Theres poetry in the process of turning our ideas into machine instructions. Of all the types of product that I get to review at eWEEK Labs, high-level language compilers are therefore my favorites--especially those whose output options include machine-code listings, with the high-level language statements interspersed as comments. I wish that more of our technologies offered more such disclosure of what theyre doing, and how (and even why) theyre doing it.
What brings this to mind was a presentation at last weeks Microprocessor Forum from Masa Motomura, a project manager at NEC Corp., describing the companys Dynamically Reconfigurable Processor design. The device augments an array of processors with supporting logic that can reconfigure them into a task-specific configuration, switching from one to another in a single clock cycle.
If you think its a challenge to build a C compiler for a single processor, deciding which variables will live in scarce on-chip registers and which will live in memory, imagine the task of "compiling" an entire array of processors into a set of data paths and finite state machines. Thats what the compilation tools for the DRP must do; the high-level prototype tools already developed by NEC provide useful visualizations that expose the structure of their proposed solution to a problem.
In introductory remarks before the NEC presentation, In-Stat/MDR Principal Analyst Max Baron (a senior editor of the revered newsletter Microprocessor Report and one of the Forum hosts), observed that the task of compiling software is vastly complicated as processing becomes distributed over distances that are non-negligible compared with speed-of-light traversals during a single clock cycle. "With an array of 512 processors [as provided by NECs DRP-1 prototype], software needs to be aware of when its asking for something at the opposite corner of the array; how many cycles it needs to allow," Baron said. Hes right, but not only on the scale of microchips.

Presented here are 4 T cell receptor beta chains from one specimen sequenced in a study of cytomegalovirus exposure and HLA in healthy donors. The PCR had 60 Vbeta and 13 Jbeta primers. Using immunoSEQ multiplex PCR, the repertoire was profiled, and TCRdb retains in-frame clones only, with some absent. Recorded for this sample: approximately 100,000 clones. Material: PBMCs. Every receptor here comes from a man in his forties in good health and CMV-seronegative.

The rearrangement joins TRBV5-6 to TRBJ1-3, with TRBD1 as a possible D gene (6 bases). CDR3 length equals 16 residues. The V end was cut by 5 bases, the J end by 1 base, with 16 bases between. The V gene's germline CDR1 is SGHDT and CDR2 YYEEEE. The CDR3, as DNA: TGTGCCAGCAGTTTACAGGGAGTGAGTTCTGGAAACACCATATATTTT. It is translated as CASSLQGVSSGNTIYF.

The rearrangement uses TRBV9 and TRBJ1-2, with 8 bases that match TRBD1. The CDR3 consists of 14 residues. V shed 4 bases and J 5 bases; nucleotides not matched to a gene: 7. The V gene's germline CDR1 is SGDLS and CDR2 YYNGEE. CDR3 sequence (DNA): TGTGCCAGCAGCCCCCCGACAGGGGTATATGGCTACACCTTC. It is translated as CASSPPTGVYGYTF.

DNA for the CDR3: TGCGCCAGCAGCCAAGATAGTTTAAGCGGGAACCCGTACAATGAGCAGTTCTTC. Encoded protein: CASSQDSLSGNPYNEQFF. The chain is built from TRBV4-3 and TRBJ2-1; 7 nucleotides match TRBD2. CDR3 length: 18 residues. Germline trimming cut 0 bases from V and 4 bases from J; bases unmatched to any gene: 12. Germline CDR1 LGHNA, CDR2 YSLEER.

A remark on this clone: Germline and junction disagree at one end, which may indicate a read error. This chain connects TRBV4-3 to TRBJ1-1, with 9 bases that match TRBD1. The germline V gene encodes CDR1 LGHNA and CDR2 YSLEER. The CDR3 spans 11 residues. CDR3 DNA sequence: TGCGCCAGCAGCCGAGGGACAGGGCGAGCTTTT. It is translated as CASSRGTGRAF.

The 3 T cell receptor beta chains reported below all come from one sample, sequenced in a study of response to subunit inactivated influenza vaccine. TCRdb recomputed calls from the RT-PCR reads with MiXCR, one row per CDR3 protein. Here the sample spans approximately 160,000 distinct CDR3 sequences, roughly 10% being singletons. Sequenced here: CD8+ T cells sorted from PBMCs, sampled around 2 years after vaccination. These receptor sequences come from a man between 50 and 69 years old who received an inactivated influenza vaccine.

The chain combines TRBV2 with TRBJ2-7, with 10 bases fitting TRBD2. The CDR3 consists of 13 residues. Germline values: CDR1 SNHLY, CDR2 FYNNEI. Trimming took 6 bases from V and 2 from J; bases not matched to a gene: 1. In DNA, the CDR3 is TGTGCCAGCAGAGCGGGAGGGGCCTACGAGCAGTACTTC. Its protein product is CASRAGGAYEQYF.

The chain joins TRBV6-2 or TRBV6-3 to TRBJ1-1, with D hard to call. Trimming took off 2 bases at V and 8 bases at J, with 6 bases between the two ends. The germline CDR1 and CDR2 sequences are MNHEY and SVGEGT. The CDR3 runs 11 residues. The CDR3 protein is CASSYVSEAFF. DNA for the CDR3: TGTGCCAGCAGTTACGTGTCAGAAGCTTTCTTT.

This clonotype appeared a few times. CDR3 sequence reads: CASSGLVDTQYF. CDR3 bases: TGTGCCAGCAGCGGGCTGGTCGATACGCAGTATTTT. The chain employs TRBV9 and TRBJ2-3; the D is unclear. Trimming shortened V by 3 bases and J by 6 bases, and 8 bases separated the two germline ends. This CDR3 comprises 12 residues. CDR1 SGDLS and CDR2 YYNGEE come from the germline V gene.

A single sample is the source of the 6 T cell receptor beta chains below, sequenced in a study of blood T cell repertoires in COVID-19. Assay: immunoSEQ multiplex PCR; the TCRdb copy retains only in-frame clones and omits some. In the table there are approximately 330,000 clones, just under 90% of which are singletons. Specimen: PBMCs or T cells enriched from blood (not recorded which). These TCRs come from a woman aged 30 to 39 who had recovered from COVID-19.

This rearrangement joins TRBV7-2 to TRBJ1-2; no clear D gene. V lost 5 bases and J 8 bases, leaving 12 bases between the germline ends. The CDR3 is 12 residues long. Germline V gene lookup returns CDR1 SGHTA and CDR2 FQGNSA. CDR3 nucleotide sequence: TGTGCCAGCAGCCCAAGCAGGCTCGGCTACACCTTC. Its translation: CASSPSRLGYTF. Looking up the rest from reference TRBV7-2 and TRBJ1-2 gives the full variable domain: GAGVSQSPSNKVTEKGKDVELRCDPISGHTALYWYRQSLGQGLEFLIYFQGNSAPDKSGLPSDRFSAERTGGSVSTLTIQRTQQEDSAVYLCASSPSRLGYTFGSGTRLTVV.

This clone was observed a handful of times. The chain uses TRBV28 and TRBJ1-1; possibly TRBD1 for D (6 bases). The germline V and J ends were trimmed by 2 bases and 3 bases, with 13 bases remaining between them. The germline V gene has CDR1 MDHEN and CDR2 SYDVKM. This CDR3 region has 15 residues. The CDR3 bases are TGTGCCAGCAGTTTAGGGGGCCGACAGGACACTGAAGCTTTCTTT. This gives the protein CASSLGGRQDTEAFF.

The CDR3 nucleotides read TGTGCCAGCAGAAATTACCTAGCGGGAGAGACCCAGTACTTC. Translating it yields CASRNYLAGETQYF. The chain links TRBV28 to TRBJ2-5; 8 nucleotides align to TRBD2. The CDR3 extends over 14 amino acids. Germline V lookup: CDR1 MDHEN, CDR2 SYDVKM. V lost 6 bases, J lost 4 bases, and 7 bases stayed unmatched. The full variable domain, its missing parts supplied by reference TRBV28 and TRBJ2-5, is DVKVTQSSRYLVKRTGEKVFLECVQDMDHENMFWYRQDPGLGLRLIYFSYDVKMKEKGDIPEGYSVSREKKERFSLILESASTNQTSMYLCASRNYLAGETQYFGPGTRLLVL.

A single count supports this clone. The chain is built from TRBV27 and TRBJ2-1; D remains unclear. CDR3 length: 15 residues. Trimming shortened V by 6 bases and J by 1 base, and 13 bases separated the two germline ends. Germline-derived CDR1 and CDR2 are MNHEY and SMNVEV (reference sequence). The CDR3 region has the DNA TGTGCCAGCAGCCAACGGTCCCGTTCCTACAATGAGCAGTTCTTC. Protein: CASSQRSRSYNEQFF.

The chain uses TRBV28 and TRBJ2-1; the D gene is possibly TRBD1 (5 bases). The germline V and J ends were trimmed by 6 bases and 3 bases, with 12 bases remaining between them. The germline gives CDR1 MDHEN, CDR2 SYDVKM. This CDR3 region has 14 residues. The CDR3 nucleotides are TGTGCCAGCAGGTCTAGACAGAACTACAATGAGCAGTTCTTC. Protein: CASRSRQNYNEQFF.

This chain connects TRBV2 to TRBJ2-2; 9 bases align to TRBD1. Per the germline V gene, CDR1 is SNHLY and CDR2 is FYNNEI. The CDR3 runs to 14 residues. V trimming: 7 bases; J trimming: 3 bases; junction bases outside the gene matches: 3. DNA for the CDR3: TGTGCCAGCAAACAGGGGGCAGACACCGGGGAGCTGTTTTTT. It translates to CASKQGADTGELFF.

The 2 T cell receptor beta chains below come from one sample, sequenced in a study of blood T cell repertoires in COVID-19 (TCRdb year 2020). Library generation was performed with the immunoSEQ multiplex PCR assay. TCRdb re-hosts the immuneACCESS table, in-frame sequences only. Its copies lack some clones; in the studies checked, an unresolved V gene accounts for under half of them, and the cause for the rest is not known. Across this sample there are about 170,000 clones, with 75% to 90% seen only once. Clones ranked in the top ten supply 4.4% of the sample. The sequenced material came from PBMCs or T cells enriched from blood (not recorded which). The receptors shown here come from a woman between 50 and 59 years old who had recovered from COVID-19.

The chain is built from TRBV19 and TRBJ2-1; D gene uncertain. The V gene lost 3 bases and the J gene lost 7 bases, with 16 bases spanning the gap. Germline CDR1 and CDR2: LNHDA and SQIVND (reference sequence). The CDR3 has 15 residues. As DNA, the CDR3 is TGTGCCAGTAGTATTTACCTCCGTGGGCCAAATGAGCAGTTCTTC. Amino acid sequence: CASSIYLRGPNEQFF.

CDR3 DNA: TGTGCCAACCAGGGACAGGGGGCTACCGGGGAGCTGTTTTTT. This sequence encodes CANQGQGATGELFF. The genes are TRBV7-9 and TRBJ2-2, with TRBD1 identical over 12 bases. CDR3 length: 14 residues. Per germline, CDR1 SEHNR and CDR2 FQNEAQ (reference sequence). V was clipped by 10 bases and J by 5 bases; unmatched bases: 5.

On the much larger scale of distributed systems within an enterprise, let alone the global scale contemplated by proponents of Web services, the choice between what we can get right away and what we can have if were willing to wait must soon become part of our algorithms. More than one path through a problem, depending on the available resources, may need to be simultaneously pursued, so that when the requesting process says, "I cant wait any longer, give me your best shot right now," theres a complete if perhaps not perfect answer on hand.
"Orchestration" is the verb that Im starting to hear, increasingly often, to describe this difficult mission: Its a good word, including overtones of the way that an orchestral director conducts a piece one way in one kind of setting and another way in a different hall with different acoustics. The audience for many kinds of distributed solution is tired of watching an endless open rehearsal: Lets hope that the downbeat comes soon.